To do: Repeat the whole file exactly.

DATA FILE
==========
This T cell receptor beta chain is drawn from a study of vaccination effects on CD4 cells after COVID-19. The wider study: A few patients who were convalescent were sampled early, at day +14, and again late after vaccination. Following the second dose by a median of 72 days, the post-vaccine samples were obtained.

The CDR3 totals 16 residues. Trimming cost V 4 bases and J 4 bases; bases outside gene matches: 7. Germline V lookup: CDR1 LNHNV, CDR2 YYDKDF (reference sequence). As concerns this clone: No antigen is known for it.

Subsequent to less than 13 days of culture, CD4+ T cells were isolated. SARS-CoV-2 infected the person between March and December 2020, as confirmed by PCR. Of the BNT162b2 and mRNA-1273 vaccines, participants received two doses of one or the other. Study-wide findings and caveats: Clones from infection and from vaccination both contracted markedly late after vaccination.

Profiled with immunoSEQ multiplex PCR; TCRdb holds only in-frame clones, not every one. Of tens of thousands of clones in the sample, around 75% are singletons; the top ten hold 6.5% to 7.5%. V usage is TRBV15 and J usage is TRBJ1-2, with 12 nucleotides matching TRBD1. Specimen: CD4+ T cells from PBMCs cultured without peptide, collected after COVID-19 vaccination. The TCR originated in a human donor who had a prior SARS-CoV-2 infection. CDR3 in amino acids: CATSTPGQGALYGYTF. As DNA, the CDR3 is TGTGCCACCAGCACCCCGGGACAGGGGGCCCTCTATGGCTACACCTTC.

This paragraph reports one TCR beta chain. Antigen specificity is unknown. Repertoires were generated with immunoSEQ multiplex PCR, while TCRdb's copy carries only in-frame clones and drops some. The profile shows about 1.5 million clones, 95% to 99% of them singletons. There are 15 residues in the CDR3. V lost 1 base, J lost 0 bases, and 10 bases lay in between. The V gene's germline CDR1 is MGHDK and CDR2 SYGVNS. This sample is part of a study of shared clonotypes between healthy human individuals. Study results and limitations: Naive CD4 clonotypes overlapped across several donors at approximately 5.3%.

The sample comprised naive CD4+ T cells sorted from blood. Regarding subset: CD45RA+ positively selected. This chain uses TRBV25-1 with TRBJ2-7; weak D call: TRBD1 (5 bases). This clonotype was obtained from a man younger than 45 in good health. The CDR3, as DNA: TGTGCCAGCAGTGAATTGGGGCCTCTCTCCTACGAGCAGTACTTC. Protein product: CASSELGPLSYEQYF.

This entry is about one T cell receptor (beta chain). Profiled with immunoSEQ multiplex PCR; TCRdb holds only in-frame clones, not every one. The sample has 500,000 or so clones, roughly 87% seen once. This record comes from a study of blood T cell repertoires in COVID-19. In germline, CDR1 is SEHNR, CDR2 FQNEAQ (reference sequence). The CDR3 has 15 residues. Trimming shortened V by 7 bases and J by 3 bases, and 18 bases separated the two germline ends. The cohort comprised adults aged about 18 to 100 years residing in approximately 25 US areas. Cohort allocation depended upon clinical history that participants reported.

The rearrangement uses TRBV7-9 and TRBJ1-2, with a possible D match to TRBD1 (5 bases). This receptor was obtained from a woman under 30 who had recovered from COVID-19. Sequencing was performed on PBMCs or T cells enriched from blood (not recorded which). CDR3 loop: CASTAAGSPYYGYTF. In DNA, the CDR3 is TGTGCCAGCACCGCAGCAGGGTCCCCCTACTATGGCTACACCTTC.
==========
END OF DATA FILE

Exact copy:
This T cell receptor beta chain is drawn from a study of vaccination effects on CD4 cells after COVID-19. The wider study: A few patients who were convalescent were sampled early, at day +14, and again late after vaccination. Following the second dose by a median of 72 days, the post-vaccine samples were obtained.

The CDR3 totals 16 residues. Trimming cost V 4 bases and J 4 bases; bases outside gene matches: 7. Germline V lookup: CDR1 LNHNV, CDR2 YYDKDF (reference sequence). As concerns this clone: No antigen is known for it.

Subsequent to less than 13 days of culture, CD4+ T cells were isolated. SARS-CoV-2 infected the person between March and December 2020, as confirmed by PCR. Of the BNT162b2 and mRNA-1273 vaccines, participants received two doses of one or the other. Study-wide findings and caveats: Clones from infection and from vaccination both contracted markedly late after vaccination.

Profiled with immunoSEQ multiplex PCR; TCRdb holds only in-frame clones, not every one. Of tens of thousands of clones in the sample, around 75% are singletons; the top ten hold 6.5% to 7.5%. V usage is TRBV15 and J usage is TRBJ1-2, with 12 nucleotides matching TRBD1. Specimen: CD4+ T cells from PBMCs cultured without peptide, collected after COVID-19 vaccination. The TCR originated in a human donor who had a prior SARS-CoV-2 infection. CDR3 in amino acids: CATSTPGQGALYGYTF. As DNA, the CDR3 is TGTGCCACCAGCACCCCGGGACAGGGGGCCCTCTATGGCTACACCTTC.

This paragraph reports one TCR beta chain. Antigen specificity is unknown. Repertoires were generated with immunoSEQ multiplex PCR, while TCRdb's copy carries only in-frame clones and drops some. The profile shows about 1.5 million clones, 95% to 99% of them singletons. There are 15 residues in the CDR3. V lost 1 base, J lost 0 bases, and 10 bases lay in between. The V gene's germline CDR1 is MGHDK and CDR2 SYGVNS. This sample is part of a study of shared clonotypes between healthy human individuals. Study results and limitations: Naive CD4 clonotypes overlapped across several donors at approximately 5.3%.

The sample comprised naive CD4+ T cells sorted from blood. Regarding subset: CD45RA+ positively selected. This chain uses TRBV25-1 with TRBJ2-7; weak D call: TRBD1 (5 bases). This clonotype was obtained from a man younger than 45 in good health. The CDR3, as DNA: TGTGCCAGCAGTGAATTGGGGCCTCTCTCCTACGAGCAGTACTTC. Protein product: CASSELGPLSYEQYF.

This entry is about one T cell receptor (beta chain). Profiled with immunoSEQ multiplex PCR; TCRdb holds only in-frame clones, not every one. The sample has 500,000 or so clones, roughly 87% seen once. This record comes from a study of blood T cell repertoires in COVID-19. In germline, CDR1 is SEHNR, CDR2 FQNEAQ (reference sequence). The CDR3 has 15 residues. Trimming shortened V by 7 bases and J by 3 bases, and 18 bases separated the two germline ends. The cohort comprised adults aged about 18 to 100 years residing in approximately 25 US areas. Cohort allocation depended upon clinical history that participants reported.

The rearrangement uses TRBV7-9 and TRBJ1-2, with a possible D match to TRBD1 (5 bases). This receptor was obtained from a woman under 30 who had recovered from COVID-19. Sequencing was performed on PBMCs or T cells enriched from blood (not recorded which). CDR3 loop: CASTAAGSPYYGYTF. In DNA, the CDR3 is TGTGCCAGCACCGCAGCAGGGTCCCCCTACTATGGCTACACCTTC.